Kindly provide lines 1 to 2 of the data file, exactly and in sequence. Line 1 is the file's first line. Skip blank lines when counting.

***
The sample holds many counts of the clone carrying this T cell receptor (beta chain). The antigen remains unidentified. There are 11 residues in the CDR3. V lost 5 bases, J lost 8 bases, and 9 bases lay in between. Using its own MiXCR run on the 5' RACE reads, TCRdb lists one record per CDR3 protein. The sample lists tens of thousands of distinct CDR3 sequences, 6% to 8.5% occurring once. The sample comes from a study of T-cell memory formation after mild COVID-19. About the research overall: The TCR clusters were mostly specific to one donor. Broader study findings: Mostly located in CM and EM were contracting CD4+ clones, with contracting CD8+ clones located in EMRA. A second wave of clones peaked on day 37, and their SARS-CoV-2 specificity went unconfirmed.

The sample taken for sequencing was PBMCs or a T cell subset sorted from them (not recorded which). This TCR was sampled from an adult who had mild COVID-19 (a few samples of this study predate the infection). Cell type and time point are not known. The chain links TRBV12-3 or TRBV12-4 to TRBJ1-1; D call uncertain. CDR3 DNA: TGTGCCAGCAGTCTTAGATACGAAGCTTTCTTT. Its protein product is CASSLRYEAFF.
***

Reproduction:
The sample holds many counts of the clone carrying this T cell receptor (beta chain). The antigen remains unidentified. There are 11 residues in the CDR3. V lost 5 bases, J lost 8 bases, and 9 bases lay in between. Using its own MiXCR run on the 5' RACE reads, TCRdb lists one record per CDR3 protein. The sample lists tens of thousands of distinct CDR3 sequences, 6% to 8.5% occurring once. The sample comes from a study of T-cell memory formation after mild COVID-19. About the research overall: The TCR clusters were mostly specific to one donor. Broader study findings: Mostly located in CM and EM were contracting CD4+ clones, with contracting CD8+ clones located in EMRA. A second wave of clones peaked on day 37, and their SARS-CoV-2 specificity went unconfirmed.

The sample taken for sequencing was PBMCs or a T cell subset sorted from them (not recorded which). This TCR was sampled from an adult who had mild COVID-19 (a few samples of this study predate the infection). Cell type and time point are not known. The chain links TRBV12-3 or TRBV12-4 to TRBJ1-1; D call uncertain. CDR3 DNA: TGTGCCAGCAGTCTTAGATACGAAGCTTTCTTT. Its protein product is CASSLRYEAFF.